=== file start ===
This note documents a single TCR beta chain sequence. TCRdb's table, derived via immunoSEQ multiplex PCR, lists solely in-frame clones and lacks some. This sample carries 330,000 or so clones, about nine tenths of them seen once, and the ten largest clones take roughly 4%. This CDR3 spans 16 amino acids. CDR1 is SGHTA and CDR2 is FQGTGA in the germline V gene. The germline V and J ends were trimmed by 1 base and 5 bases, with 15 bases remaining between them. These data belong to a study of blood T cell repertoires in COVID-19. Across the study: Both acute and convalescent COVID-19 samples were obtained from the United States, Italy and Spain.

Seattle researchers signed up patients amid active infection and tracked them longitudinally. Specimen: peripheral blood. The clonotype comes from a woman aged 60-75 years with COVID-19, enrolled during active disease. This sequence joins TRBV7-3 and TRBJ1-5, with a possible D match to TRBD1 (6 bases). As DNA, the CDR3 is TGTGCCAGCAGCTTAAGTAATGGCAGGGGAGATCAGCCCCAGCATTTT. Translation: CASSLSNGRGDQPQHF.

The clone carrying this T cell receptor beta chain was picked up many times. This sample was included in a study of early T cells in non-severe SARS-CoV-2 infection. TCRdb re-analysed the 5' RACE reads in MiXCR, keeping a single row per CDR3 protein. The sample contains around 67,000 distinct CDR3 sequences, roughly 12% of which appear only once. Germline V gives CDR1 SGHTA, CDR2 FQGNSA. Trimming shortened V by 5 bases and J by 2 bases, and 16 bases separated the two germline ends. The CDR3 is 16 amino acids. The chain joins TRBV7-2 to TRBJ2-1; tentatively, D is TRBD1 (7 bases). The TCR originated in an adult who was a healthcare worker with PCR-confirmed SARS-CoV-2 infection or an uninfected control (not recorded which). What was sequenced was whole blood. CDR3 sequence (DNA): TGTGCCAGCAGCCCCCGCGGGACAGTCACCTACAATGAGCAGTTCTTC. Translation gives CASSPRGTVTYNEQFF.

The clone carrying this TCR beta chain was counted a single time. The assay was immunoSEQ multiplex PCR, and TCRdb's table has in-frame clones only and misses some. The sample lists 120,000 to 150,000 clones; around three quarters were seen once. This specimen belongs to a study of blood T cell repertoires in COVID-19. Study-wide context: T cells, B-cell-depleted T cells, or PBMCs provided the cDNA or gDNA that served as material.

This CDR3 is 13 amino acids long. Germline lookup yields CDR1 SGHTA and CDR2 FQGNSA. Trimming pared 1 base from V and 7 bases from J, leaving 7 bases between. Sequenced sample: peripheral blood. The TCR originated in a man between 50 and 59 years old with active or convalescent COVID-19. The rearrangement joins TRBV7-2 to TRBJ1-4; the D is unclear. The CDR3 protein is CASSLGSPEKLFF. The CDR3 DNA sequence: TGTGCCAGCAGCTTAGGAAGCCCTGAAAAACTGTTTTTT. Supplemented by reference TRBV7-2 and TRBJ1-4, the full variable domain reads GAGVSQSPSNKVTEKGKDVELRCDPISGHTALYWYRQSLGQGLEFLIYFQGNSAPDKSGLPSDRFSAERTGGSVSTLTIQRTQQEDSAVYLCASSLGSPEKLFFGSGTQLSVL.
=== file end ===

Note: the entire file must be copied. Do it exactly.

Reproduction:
This note documents a single TCR beta chain sequence. TCRdb's table, derived via immunoSEQ multiplex PCR, lists solely in-frame clones and lacks some. This sample carries 330,000 or so clones, about nine tenths of them seen once, and the ten largest clones take roughly 4%. This CDR3 spans 16 amino acids. CDR1 is SGHTA and CDR2 is FQGTGA in the germline V gene. The germline V and J ends were trimmed by 1 base and 5 bases, with 15 bases remaining between them. These data belong to a study of blood T cell repertoires in COVID-19. Across the study: Both acute and convalescent COVID-19 samples were obtained from the United States, Italy and Spain.

Seattle researchers signed up patients amid active infection and tracked them longitudinally. Specimen: peripheral blood. The clonotype comes from a woman aged 60-75 years with COVID-19, enrolled during active disease. This sequence joins TRBV7-3 and TRBJ1-5, with a possible D match to TRBD1 (6 bases). As DNA, the CDR3 is TGTGCCAGCAGCTTAAGTAATGGCAGGGGAGATCAGCCCCAGCATTTT. Translation: CASSLSNGRGDQPQHF.

The clone carrying this T cell receptor beta chain was picked up many times. This sample was included in a study of early T cells in non-severe SARS-CoV-2 infection. TCRdb re-analysed the 5' RACE reads in MiXCR, keeping a single row per CDR3 protein. The sample contains around 67,000 distinct CDR3 sequences, roughly 12% of which appear only once. Germline V gives CDR1 SGHTA, CDR2 FQGNSA. Trimming shortened V by 5 bases and J by 2 bases, and 16 bases separated the two germline ends. The CDR3 is 16 amino acids. The chain joins TRBV7-2 to TRBJ2-1; tentatively, D is TRBD1 (7 bases). The TCR originated in an adult who was a healthcare worker with PCR-confirmed SARS-CoV-2 infection or an uninfected control (not recorded which). What was sequenced was whole blood. CDR3 sequence (DNA): TGTGCCAGCAGCCCCCGCGGGACAGTCACCTACAATGAGCAGTTCTTC. Translation gives CASSPRGTVTYNEQFF.

The clone carrying this TCR beta chain was counted a single time. The assay was immunoSEQ multiplex PCR, and TCRdb's table has in-frame clones only and misses some. The sample lists 120,000 to 150,000 clones; around three quarters were seen once. This specimen belongs to a study of blood T cell repertoires in COVID-19. Study-wide context: T cells, B-cell-depleted T cells, or PBMCs provided the cDNA or gDNA that served as material.

This CDR3 is 13 amino acids long. Germline lookup yields CDR1 SGHTA and CDR2 FQGNSA. Trimming pared 1 base from V and 7 bases from J, leaving 7 bases between. Sequenced sample: peripheral blood. The TCR originated in a man between 50 and 59 years old with active or convalescent COVID-19. The rearrangement joins TRBV7-2 to TRBJ1-4; the D is unclear. The CDR3 protein is CASSLGSPEKLFF. The CDR3 DNA sequence: TGTGCCAGCAGCTTAGGAAGCCCTGAAAAACTGTTTTTT. Supplemented by reference TRBV7-2 and TRBJ1-4, the full variable domain reads GAGVSQSPSNKVTEKGKDVELRCDPISGHTALYWYRQSLGQGLEFLIYFQGNSAPDKSGLPSDRFSAERTGGSVSTLTIQRTQQEDSAVYLCASSLGSPEKLFFGSGTQLSVL.